Is Medical Marijuana for Neck and Back Pain Legal In My State?


Medical Marijuana for Neck and Back Pain; A Sampling of 5 State Laws

Close Up Marijuana Buds in Glass Jar with Blurry Background

As of February 2016, 40 states plus Washington D.C. have adopted laws that in some way—whether large or small—make medical marijuana legal. The problem is, every state has different rules. How do you know if your state will allow you to acquire and use medical marijuana for your neck or back problem?

It can be tricky because as marijuana develops into medicine, a number of complex issues crop up. For example, what about product safety? Some states are in the process of developing robust systems for this, while others lag.

Another example is the set of conditions allowable by law that can be treated with medicinal cannabis. A state may be deemed friendly to medical marijuana but still by law deny use of this drug by citizens with spine or spinal cord problems.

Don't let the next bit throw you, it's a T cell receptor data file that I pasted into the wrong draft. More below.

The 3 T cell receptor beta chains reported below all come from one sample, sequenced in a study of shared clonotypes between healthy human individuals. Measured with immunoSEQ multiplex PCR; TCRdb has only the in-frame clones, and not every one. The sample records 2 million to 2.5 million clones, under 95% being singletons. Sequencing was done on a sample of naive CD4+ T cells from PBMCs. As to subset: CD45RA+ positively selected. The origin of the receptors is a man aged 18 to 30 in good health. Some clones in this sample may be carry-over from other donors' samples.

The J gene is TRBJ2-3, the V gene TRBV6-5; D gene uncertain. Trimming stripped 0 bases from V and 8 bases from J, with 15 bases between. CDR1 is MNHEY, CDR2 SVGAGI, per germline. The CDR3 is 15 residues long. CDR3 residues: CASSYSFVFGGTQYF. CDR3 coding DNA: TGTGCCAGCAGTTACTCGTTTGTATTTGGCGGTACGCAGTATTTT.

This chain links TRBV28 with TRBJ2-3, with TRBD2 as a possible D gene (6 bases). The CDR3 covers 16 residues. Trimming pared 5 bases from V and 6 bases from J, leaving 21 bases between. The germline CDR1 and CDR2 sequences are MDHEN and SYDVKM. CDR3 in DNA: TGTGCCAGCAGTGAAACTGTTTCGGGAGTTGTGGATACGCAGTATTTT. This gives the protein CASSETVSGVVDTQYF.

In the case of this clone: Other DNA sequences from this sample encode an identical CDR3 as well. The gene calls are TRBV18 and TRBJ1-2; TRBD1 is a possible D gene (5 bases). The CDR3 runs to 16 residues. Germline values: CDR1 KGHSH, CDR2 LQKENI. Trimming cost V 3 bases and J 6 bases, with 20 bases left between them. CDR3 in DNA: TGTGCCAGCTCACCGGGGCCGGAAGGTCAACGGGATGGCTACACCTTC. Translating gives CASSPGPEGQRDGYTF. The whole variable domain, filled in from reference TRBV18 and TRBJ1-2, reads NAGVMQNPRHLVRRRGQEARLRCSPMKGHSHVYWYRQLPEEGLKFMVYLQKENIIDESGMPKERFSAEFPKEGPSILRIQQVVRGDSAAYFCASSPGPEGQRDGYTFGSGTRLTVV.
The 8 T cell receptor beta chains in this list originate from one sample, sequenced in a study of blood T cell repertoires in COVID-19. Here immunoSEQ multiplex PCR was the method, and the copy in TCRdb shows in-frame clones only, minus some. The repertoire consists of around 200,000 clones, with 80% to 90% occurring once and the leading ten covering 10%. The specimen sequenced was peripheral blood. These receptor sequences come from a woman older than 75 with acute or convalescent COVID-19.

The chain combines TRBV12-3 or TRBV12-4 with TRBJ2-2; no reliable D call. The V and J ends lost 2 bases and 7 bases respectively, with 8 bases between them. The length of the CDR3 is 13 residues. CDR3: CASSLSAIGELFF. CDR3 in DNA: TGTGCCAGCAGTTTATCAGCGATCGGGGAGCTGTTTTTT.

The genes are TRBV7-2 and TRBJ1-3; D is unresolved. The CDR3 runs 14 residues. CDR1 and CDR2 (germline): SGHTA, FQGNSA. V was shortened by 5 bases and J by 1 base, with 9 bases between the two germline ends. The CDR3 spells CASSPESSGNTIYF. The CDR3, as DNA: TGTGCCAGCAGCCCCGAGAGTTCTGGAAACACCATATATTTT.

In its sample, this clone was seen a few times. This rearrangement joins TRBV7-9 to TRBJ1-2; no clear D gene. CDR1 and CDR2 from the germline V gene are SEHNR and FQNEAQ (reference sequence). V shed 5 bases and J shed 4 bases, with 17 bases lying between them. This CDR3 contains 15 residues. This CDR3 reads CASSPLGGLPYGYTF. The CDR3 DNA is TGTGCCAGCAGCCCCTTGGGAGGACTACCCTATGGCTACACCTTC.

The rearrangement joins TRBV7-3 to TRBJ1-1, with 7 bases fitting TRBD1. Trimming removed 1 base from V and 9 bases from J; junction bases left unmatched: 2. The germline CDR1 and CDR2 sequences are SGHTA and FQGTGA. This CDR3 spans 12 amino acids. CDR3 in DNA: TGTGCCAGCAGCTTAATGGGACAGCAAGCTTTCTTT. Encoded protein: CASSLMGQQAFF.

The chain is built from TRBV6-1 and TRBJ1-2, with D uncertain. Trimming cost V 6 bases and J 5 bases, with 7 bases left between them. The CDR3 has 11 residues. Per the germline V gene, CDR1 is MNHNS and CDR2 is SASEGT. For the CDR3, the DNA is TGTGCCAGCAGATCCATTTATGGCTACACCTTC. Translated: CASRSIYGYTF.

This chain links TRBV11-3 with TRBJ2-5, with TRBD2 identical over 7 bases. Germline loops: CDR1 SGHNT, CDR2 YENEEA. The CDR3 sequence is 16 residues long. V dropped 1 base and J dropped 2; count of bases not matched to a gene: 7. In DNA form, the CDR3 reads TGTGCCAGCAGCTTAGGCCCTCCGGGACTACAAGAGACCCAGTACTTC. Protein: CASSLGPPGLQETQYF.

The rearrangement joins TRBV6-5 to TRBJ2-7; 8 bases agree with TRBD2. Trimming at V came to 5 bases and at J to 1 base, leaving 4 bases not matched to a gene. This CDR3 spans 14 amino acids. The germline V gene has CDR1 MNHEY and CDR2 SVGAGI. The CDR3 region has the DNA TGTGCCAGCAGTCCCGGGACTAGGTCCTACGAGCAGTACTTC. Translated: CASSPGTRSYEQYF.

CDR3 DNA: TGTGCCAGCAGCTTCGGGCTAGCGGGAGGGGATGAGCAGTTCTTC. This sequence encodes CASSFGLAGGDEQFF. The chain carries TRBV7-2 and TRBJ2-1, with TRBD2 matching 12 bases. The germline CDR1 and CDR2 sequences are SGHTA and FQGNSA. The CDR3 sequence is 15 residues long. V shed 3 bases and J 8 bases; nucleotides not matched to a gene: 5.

The Americans for Safe Access, an advocacy group hard at work getting medical marijuana to the people, has created a scorecard that rates states’ cannabis laws.  States are graded on 5 things: Patient Rights, Access, Ease of Navigation, Functionality, and Consumer Safety. While no state got an “A” grade, Arizona, California, Colorado, Illinois, Maine, and a handful of others did receive pretty good marks.

In this article, we’ll explore the positive and negative aspects of the laws enacted by each of these high ranking medical cannabis states—from the perspective of those with spine problems. If your state is not on this short list, don’t worry, I’ll provide a summary of the others on the last page and direct you to more information.


Medical Marijuana in California Grade: B+

Americans for Safe Access rates California as the best place in the country for legal protection and also for getting access to marijuana after your physician diagnoses you.

In 1996, California voters approved the Compassionate Use Act (aka Prop. 215). Prop 215 allows doctors to recommend cannabis for serious and/or persistent medical conditions. Patients can use, possess and grow cannabis legally, and designate caregivers.